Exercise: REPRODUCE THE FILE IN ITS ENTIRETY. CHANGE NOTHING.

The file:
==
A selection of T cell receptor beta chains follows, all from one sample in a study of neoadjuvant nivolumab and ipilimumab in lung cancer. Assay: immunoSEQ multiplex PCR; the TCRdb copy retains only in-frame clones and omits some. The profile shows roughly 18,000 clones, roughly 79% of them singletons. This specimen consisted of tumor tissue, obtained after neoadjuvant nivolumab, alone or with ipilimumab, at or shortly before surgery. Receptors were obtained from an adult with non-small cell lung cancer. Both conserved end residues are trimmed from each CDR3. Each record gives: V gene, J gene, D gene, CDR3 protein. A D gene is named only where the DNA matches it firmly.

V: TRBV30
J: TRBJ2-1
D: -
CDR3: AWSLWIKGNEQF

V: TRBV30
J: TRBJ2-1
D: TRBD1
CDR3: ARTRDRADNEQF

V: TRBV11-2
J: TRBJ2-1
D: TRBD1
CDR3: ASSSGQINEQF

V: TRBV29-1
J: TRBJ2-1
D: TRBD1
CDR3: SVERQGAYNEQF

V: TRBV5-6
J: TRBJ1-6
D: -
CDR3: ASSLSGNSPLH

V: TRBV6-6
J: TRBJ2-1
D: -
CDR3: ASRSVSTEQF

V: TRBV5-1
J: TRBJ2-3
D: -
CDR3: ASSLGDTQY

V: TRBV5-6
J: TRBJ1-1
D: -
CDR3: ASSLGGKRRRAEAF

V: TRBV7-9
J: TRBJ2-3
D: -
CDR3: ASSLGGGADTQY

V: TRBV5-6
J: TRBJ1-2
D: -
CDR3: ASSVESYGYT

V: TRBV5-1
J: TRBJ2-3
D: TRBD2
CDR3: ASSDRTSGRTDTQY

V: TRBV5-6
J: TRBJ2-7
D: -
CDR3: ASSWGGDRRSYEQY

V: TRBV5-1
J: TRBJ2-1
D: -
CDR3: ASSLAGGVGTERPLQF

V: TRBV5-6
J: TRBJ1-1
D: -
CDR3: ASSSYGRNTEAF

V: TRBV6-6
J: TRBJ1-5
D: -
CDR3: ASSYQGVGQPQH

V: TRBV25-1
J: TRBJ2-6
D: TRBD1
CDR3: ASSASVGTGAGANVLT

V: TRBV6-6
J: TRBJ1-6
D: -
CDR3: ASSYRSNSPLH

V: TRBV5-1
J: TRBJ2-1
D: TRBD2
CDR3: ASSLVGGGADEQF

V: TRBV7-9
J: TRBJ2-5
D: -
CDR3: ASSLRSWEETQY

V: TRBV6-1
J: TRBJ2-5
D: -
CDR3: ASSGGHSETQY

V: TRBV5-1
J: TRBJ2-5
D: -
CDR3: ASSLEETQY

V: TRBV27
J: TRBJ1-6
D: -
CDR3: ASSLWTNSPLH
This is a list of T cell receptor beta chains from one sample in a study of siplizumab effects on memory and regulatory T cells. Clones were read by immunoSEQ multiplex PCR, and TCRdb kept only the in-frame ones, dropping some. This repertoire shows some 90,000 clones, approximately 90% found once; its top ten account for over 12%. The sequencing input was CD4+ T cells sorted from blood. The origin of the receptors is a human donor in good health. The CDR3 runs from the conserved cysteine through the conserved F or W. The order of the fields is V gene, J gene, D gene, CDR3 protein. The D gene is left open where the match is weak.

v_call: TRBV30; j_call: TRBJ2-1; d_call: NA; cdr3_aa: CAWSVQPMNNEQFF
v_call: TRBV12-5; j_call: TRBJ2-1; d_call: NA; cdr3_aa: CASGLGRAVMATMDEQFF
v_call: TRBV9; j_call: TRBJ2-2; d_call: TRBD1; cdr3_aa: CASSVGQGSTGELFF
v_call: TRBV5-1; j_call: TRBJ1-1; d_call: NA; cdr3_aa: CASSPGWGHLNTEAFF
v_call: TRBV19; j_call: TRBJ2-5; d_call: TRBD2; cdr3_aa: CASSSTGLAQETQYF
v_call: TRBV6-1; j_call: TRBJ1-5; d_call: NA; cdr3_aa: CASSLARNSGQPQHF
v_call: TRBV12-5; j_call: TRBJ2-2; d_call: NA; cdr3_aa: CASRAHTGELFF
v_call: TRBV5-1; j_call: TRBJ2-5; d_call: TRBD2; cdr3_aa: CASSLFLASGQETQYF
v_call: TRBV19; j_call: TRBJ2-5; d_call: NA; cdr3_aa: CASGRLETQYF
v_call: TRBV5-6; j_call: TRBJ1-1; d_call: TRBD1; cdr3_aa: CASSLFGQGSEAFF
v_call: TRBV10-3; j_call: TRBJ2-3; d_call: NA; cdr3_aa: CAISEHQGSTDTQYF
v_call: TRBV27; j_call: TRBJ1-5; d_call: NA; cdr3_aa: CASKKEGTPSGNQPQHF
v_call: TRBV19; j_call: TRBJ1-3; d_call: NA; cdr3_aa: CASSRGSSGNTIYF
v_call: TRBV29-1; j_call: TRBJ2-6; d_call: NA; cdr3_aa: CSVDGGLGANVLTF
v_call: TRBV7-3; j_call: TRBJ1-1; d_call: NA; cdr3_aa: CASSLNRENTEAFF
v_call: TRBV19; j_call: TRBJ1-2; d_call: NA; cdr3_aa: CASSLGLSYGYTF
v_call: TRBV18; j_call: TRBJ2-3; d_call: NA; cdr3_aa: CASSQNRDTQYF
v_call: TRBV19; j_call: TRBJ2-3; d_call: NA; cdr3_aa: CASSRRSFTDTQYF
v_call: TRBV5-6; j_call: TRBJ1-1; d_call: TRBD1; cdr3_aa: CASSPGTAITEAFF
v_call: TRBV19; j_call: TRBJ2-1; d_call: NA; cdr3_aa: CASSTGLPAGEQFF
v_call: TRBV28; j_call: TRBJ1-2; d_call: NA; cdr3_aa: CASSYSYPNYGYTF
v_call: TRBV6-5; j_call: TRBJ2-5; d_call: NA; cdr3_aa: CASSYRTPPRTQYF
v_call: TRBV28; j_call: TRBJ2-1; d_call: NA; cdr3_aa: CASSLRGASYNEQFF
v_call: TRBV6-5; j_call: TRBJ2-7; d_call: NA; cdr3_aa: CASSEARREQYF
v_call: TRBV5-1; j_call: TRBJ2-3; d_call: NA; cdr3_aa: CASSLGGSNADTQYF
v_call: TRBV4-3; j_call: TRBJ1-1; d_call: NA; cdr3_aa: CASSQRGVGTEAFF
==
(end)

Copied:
A selection of T cell receptor beta chains follows, all from one sample in a study of neoadjuvant nivolumab and ipilimumab in lung cancer. Assay: immunoSEQ multiplex PCR; the TCRdb copy retains only in-frame clones and omits some. The profile shows roughly 18,000 clones, roughly 79% of them singletons. This specimen consisted of tumor tissue, obtained after neoadjuvant nivolumab, alone or with ipilimumab, at or shortly before surgery. Receptors were obtained from an adult with non-small cell lung cancer. Both conserved end residues are trimmed from each CDR3. Each record gives: V gene, J gene, D gene, CDR3 protein. A D gene is named only where the DNA matches it firmly.

V: TRBV30
J: TRBJ2-1
D: -
CDR3: AWSLWIKGNEQF

V: TRBV30
J: TRBJ2-1
D: TRBD1
CDR3: ARTRDRADNEQF

V: TRBV11-2
J: TRBJ2-1
D: TRBD1
CDR3: ASSSGQINEQF

V: TRBV29-1
J: TRBJ2-1
D: TRBD1
CDR3: SVERQGAYNEQF

V: TRBV5-6
J: TRBJ1-6
D: -
CDR3: ASSLSGNSPLH

V: TRBV6-6
J: TRBJ2-1
D: -
CDR3: ASRSVSTEQF

V: TRBV5-1
J: TRBJ2-3
D: -
CDR3: ASSLGDTQY

V: TRBV5-6
J: TRBJ1-1
D: -
CDR3: ASSLGGKRRRAEAF

V: TRBV7-9
J: TRBJ2-3
D: -
CDR3: ASSLGGGADTQY

V: TRBV5-6
J: TRBJ1-2
D: -
CDR3: ASSVESYGYT

V: TRBV5-1
J: TRBJ2-3
D: TRBD2
CDR3: ASSDRTSGRTDTQY

V: TRBV5-6
J: TRBJ2-7
D: -
CDR3: ASSWGGDRRSYEQY

V: TRBV5-1
J: TRBJ2-1
D: -
CDR3: ASSLAGGVGTERPLQF

V: TRBV5-6
J: TRBJ1-1
D: -
CDR3: ASSSYGRNTEAF

V: TRBV6-6
J: TRBJ1-5
D: -
CDR3: ASSYQGVGQPQH

V: TRBV25-1
J: TRBJ2-6
D: TRBD1
CDR3: ASSASVGTGAGANVLT

V: TRBV6-6
J: TRBJ1-6
D: -
CDR3: ASSYRSNSPLH

V: TRBV5-1
J: TRBJ2-1
D: TRBD2
CDR3: ASSLVGGGADEQF

V: TRBV7-9
J: TRBJ2-5
D: -
CDR3: ASSLRSWEETQY

V: TRBV6-1
J: TRBJ2-5
D: -
CDR3: ASSGGHSETQY

V: TRBV5-1
J: TRBJ2-5
D: -
CDR3: ASSLEETQY

V: TRBV27
J: TRBJ1-6
D: -
CDR3: ASSLWTNSPLH
This is a list of T cell receptor beta chains from one sample in a study of siplizumab effects on memory and regulatory T cells. Clones were read by immunoSEQ multiplex PCR, and TCRdb kept only the in-frame ones, dropping some. This repertoire shows some 90,000 clones, approximately 90% found once; its top ten account for over 12%. The sequencing input was CD4+ T cells sorted from blood. The origin of the receptors is a human donor in good health. The CDR3 runs from the conserved cysteine through the conserved F or W. The order of the fields is V gene, J gene, D gene, CDR3 protein. The D gene is left open where the match is weak.

v_call: TRBV30; j_call: TRBJ2-1; d_call: NA; cdr3_aa: CAWSVQPMNNEQFF
v_call: TRBV12-5; j_call: TRBJ2-1; d_call: NA; cdr3_aa: CASGLGRAVMATMDEQFF
v_call: TRBV9; j_call: TRBJ2-2; d_call: TRBD1; cdr3_aa: CASSVGQGSTGELFF
v_call: TRBV5-1; j_call: TRBJ1-1; d_call: NA; cdr3_aa: CASSPGWGHLNTEAFF
v_call: TRBV19; j_call: TRBJ2-5; d_call: TRBD2; cdr3_aa: CASSSTGLAQETQYF
v_call: TRBV6-1; j_call: TRBJ1-5; d_call: NA; cdr3_aa: CASSLARNSGQPQHF
v_call: TRBV12-5; j_call: TRBJ2-2; d_call: NA; cdr3_aa: CASRAHTGELFF
v_call: TRBV5-1; j_call: TRBJ2-5; d_call: TRBD2; cdr3_aa: CASSLFLASGQETQYF
v_call: TRBV19; j_call: TRBJ2-5; d_call: NA; cdr3_aa: CASGRLETQYF
v_call: TRBV5-6; j_call: TRBJ1-1; d_call: TRBD1; cdr3_aa: CASSLFGQGSEAFF
v_call: TRBV10-3; j_call: TRBJ2-3; d_call: NA; cdr3_aa: CAISEHQGSTDTQYF
v_call: TRBV27; j_call: TRBJ1-5; d_call: NA; cdr3_aa: CASKKEGTPSGNQPQHF
v_call: TRBV19; j_call: TRBJ1-3; d_call: NA; cdr3_aa: CASSRGSSGNTIYF
v_call: TRBV29-1; j_call: TRBJ2-6; d_call: NA; cdr3_aa: CSVDGGLGANVLTF
v_call: TRBV7-3; j_call: TRBJ1-1; d_call: NA; cdr3_aa: CASSLNRENTEAFF
v_call: TRBV19; j_call: TRBJ1-2; d_call: NA; cdr3_aa: CASSLGLSYGYTF
v_call: TRBV18; j_call: TRBJ2-3; d_call: NA; cdr3_aa: CASSQNRDTQYF
v_call: TRBV19; j_call: TRBJ2-3; d_call: NA; cdr3_aa: CASSRRSFTDTQYF
v_call: TRBV5-6; j_call: TRBJ1-1; d_call: TRBD1; cdr3_aa: CASSPGTAITEAFF
v_call: TRBV19; j_call: TRBJ2-1; d_call: NA; cdr3_aa: CASSTGLPAGEQFF
v_call: TRBV28; j_call: TRBJ1-2; d_call: NA; cdr3_aa: CASSYSYPNYGYTF
v_call: TRBV6-5; j_call: TRBJ2-5; d_call: NA; cdr3_aa: CASSYRTPPRTQYF
v_call: TRBV28; j_call: TRBJ2-1; d_call: NA; cdr3_aa: CASSLRGASYNEQFF
v_call: TRBV6-5; j_call: TRBJ2-7; d_call: NA; cdr3_aa: CASSEARREQYF
v_call: TRBV5-1; j_call: TRBJ2-3; d_call: NA; cdr3_aa: CASSLGGSNADTQYF
v_call: TRBV4-3; j_call: TRBJ1-1; d_call: NA; cdr3_aa: CASSQRGVGTEAFF